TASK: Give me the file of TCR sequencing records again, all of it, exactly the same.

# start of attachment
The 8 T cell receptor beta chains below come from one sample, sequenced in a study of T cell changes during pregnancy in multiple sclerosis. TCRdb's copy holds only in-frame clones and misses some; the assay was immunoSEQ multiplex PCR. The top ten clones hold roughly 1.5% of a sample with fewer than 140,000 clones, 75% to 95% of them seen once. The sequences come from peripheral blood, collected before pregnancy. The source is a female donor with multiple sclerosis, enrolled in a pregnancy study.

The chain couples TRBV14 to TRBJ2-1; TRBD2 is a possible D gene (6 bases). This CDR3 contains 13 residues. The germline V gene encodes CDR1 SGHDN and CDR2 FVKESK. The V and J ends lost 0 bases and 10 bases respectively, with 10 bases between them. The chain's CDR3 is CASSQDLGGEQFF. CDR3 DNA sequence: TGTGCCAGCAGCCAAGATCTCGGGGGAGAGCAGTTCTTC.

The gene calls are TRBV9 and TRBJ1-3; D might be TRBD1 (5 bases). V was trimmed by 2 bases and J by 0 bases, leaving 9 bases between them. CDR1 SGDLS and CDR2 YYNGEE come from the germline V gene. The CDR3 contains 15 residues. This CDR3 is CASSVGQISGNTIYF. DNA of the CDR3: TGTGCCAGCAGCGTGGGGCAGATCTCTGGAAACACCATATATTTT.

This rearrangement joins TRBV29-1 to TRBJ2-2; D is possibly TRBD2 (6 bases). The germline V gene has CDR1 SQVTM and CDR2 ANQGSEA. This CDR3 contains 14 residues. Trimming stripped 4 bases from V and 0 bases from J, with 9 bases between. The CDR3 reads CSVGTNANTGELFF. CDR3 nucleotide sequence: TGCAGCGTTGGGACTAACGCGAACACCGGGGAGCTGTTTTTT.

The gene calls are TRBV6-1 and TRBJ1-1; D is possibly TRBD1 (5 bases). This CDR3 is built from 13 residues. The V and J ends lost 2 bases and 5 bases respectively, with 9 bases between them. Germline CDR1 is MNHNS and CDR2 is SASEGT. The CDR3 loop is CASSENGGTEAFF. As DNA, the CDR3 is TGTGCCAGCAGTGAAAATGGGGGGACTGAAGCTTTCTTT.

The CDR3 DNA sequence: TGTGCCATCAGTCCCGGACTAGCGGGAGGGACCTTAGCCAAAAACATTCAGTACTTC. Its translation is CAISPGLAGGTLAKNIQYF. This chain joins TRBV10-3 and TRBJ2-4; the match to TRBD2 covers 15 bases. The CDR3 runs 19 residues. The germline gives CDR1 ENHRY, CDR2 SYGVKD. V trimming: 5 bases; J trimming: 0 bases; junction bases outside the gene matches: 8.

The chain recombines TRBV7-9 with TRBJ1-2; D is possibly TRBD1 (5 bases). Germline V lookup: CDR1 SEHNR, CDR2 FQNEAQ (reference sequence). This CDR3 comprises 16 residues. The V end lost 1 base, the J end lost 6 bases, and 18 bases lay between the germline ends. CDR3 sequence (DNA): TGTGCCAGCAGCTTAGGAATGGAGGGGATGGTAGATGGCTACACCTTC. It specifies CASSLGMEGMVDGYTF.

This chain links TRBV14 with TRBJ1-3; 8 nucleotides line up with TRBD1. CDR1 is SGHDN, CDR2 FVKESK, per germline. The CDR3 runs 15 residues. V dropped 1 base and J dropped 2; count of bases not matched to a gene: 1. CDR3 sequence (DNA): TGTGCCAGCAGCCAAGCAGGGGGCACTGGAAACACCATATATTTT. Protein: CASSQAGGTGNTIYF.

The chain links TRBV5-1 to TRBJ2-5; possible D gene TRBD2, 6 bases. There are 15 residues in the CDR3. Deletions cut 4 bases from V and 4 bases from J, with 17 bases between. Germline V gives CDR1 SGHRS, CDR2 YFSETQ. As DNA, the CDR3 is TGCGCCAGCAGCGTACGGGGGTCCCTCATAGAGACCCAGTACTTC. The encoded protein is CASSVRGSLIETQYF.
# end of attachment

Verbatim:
The 8 T cell receptor beta chains below come from one sample, sequenced in a study of T cell changes during pregnancy in multiple sclerosis. TCRdb's copy holds only in-frame clones and misses some; the assay was immunoSEQ multiplex PCR. The top ten clones hold roughly 1.5% of a sample with fewer than 140,000 clones, 75% to 95% of them seen once. The sequences come from peripheral blood, collected before pregnancy. The source is a female donor with multiple sclerosis, enrolled in a pregnancy study.

The chain couples TRBV14 to TRBJ2-1; TRBD2 is a possible D gene (6 bases). This CDR3 contains 13 residues. The germline V gene encodes CDR1 SGHDN and CDR2 FVKESK. The V and J ends lost 0 bases and 10 bases respectively, with 10 bases between them. The chain's CDR3 is CASSQDLGGEQFF. CDR3 DNA sequence: TGTGCCAGCAGCCAAGATCTCGGGGGAGAGCAGTTCTTC.

The gene calls are TRBV9 and TRBJ1-3; D might be TRBD1 (5 bases). V was trimmed by 2 bases and J by 0 bases, leaving 9 bases between them. CDR1 SGDLS and CDR2 YYNGEE come from the germline V gene. The CDR3 contains 15 residues. This CDR3 is CASSVGQISGNTIYF. DNA of the CDR3: TGTGCCAGCAGCGTGGGGCAGATCTCTGGAAACACCATATATTTT.

This rearrangement joins TRBV29-1 to TRBJ2-2; D is possibly TRBD2 (6 bases). The germline V gene has CDR1 SQVTM and CDR2 ANQGSEA. This CDR3 contains 14 residues. Trimming stripped 4 bases from V and 0 bases from J, with 9 bases between. The CDR3 reads CSVGTNANTGELFF. CDR3 nucleotide sequence: TGCAGCGTTGGGACTAACGCGAACACCGGGGAGCTGTTTTTT.

The gene calls are TRBV6-1 and TRBJ1-1; D is possibly TRBD1 (5 bases). This CDR3 is built from 13 residues. The V and J ends lost 2 bases and 5 bases respectively, with 9 bases between them. Germline CDR1 is MNHNS and CDR2 is SASEGT. The CDR3 loop is CASSENGGTEAFF. As DNA, the CDR3 is TGTGCCAGCAGTGAAAATGGGGGGACTGAAGCTTTCTTT.

The CDR3 DNA sequence: TGTGCCATCAGTCCCGGACTAGCGGGAGGGACCTTAGCCAAAAACATTCAGTACTTC. Its translation is CAISPGLAGGTLAKNIQYF. This chain joins TRBV10-3 and TRBJ2-4; the match to TRBD2 covers 15 bases. The CDR3 runs 19 residues. The germline gives CDR1 ENHRY, CDR2 SYGVKD. V trimming: 5 bases; J trimming: 0 bases; junction bases outside the gene matches: 8.

The chain recombines TRBV7-9 with TRBJ1-2; D is possibly TRBD1 (5 bases). Germline V lookup: CDR1 SEHNR, CDR2 FQNEAQ (reference sequence). This CDR3 comprises 16 residues. The V end lost 1 base, the J end lost 6 bases, and 18 bases lay between the germline ends. CDR3 sequence (DNA): TGTGCCAGCAGCTTAGGAATGGAGGGGATGGTAGATGGCTACACCTTC. It specifies CASSLGMEGMVDGYTF.

This chain links TRBV14 with TRBJ1-3; 8 nucleotides line up with TRBD1. CDR1 is SGHDN, CDR2 FVKESK, per germline. The CDR3 runs 15 residues. V dropped 1 base and J dropped 2; count of bases not matched to a gene: 1. CDR3 sequence (DNA): TGTGCCAGCAGCCAAGCAGGGGGCACTGGAAACACCATATATTTT. Protein: CASSQAGGTGNTIYF.

The chain links TRBV5-1 to TRBJ2-5; possible D gene TRBD2, 6 bases. There are 15 residues in the CDR3. Deletions cut 4 bases from V and 4 bases from J, with 17 bases between. Germline V gives CDR1 SGHRS, CDR2 YFSETQ. As DNA, the CDR3 is TGCGCCAGCAGCGTACGGGGGTCCCTCATAGAGACCCAGTACTTC. The encoded protein is CASSVRGSLIETQYF.